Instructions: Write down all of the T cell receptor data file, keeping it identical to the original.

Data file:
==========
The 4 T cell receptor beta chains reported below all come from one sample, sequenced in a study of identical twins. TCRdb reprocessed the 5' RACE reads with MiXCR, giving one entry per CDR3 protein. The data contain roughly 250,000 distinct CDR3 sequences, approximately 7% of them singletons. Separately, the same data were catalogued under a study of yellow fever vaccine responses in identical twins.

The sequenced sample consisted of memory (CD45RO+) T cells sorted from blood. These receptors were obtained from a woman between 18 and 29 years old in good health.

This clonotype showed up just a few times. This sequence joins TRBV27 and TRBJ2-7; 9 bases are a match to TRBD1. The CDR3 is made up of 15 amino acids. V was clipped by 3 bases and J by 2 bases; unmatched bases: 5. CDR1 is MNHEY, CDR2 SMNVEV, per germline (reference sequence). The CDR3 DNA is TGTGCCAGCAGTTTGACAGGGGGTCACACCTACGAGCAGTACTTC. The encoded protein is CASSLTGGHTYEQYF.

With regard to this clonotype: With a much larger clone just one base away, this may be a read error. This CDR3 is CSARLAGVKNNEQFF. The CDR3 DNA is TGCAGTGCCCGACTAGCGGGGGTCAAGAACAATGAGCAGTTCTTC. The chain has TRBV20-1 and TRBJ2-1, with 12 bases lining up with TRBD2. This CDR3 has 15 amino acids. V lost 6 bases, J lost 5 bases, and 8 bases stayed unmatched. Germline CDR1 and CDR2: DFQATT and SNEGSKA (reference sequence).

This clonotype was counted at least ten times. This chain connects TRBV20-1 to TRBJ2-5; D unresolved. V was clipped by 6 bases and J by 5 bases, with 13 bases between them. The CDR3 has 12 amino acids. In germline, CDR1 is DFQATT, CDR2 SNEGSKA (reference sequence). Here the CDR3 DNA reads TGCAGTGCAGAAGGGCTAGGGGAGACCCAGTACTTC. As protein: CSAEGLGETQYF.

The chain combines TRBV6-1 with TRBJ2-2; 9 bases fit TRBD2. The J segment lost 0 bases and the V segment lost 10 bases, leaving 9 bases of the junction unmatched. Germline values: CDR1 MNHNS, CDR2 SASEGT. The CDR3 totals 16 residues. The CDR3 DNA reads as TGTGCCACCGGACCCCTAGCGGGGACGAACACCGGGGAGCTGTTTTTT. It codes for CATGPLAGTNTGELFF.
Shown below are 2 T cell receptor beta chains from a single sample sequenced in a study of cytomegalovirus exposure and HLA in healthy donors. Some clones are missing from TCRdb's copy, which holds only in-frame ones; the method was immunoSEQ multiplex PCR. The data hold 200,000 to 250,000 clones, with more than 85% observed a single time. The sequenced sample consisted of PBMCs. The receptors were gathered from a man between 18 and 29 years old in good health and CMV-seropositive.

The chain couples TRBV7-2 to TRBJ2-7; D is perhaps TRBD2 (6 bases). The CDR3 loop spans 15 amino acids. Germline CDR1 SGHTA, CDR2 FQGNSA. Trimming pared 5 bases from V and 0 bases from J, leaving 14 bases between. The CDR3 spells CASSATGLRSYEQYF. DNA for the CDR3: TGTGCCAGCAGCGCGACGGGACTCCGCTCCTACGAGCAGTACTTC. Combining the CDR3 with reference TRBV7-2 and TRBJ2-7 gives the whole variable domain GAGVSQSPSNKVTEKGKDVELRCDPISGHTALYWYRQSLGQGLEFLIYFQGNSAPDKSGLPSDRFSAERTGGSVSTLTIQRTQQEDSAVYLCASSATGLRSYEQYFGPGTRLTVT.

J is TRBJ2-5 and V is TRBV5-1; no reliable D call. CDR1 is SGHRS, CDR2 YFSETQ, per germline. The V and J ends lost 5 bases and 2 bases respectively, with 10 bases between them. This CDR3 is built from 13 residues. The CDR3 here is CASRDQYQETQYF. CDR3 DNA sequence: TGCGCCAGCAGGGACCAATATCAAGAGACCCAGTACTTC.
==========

The 4 T cell receptor beta chains reported below all come from one sample, sequenced in a study of identical twins. TCRdb reprocessed the 5' RACE reads with MiXCR, giving one entry per CDR3 protein. The data contain roughly 250,000 distinct CDR3 sequences, approximately 7% of them singletons. Separately, the same data were catalogued under a study of yellow fever vaccine responses in identical twins.

The sequenced sample consisted of memory (CD45RO+) T cells sorted from blood. These receptors were obtained from a woman between 18 and 29 years old in good health.

This clonotype showed up just a few times. This sequence joins TRBV27 and TRBJ2-7; 9 bases are a match to TRBD1. The CDR3 is made up of 15 amino acids. V was clipped by 3 bases and J by 2 bases; unmatched bases: 5. CDR1 is MNHEY, CDR2 SMNVEV, per germline (reference sequence). The CDR3 DNA is TGTGCCAGCAGTTTGACAGGGGGTCACACCTACGAGCAGTACTTC. The encoded protein is CASSLTGGHTYEQYF.

With regard to this clonotype: With a much larger clone just one base away, this may be a read error. This CDR3 is CSARLAGVKNNEQFF. The CDR3 DNA is TGCAGTGCCCGACTAGCGGGGGTCAAGAACAATGAGCAGTTCTTC. The chain has TRBV20-1 and TRBJ2-1, with 12 bases lining up with TRBD2. This CDR3 has 15 amino acids. V lost 6 bases, J lost 5 bases, and 8 bases stayed unmatched. Germline CDR1 and CDR2: DFQATT and SNEGSKA (reference sequence).

This clonotype was counted at least ten times. This chain connects TRBV20-1 to TRBJ2-5; D unresolved. V was clipped by 6 bases and J by 5 bases, with 13 bases between them. The CDR3 has 12 amino acids. In germline, CDR1 is DFQATT, CDR2 SNEGSKA (reference sequence). Here the CDR3 DNA reads TGCAGTGCAGAAGGGCTAGGGGAGACCCAGTACTTC. As protein: CSAEGLGETQYF.

The chain combines TRBV6-1 with TRBJ2-2; 9 bases fit TRBD2. The J segment lost 0 bases and the V segment lost 10 bases, leaving 9 bases of the junction unmatched. Germline values: CDR1 MNHNS, CDR2 SASEGT. The CDR3 totals 16 residues. The CDR3 DNA reads as TGTGCCACCGGACCCCTAGCGGGGACGAACACCGGGGAGCTGTTTTTT. It codes for CATGPLAGTNTGELFF.
Shown below are 2 T cell receptor beta chains from a single sample sequenced in a study of cytomegalovirus exposure and HLA in healthy donors. Some clones are missing from TCRdb's copy, which holds only in-frame ones; the method was immunoSEQ multiplex PCR. The data hold 200,000 to 250,000 clones, with more than 85% observed a single time. The sequenced sample consisted of PBMCs. The receptors were gathered from a man between 18 and 29 years old in good health and CMV-seropositive.

The chain couples TRBV7-2 to TRBJ2-7; D is perhaps TRBD2 (6 bases). The CDR3 loop spans 15 amino acids. Germline CDR1 SGHTA, CDR2 FQGNSA. Trimming pared 5 bases from V and 0 bases from J, leaving 14 bases between. The CDR3 spells CASSATGLRSYEQYF. DNA for the CDR3: TGTGCCAGCAGCGCGACGGGACTCCGCTCCTACGAGCAGTACTTC. Combining the CDR3 with reference TRBV7-2 and TRBJ2-7 gives the whole variable domain GAGVSQSPSNKVTEKGKDVELRCDPISGHTALYWYRQSLGQGLEFLIYFQGNSAPDKSGLPSDRFSAERTGGSVSTLTIQRTQQEDSAVYLCASSATGLRSYEQYFGPGTRLTVT.

J is TRBJ2-5 and V is TRBV5-1; no reliable D call. CDR1 is SGHRS, CDR2 YFSETQ, per germline. The V and J ends lost 5 bases and 2 bases respectively, with 10 bases between them. This CDR3 is built from 13 residues. The CDR3 here is CASRDQYQETQYF. CDR3 DNA sequence: TGCGCCAGCAGGGACCAATATCAAGAGACCCAGTACTTC.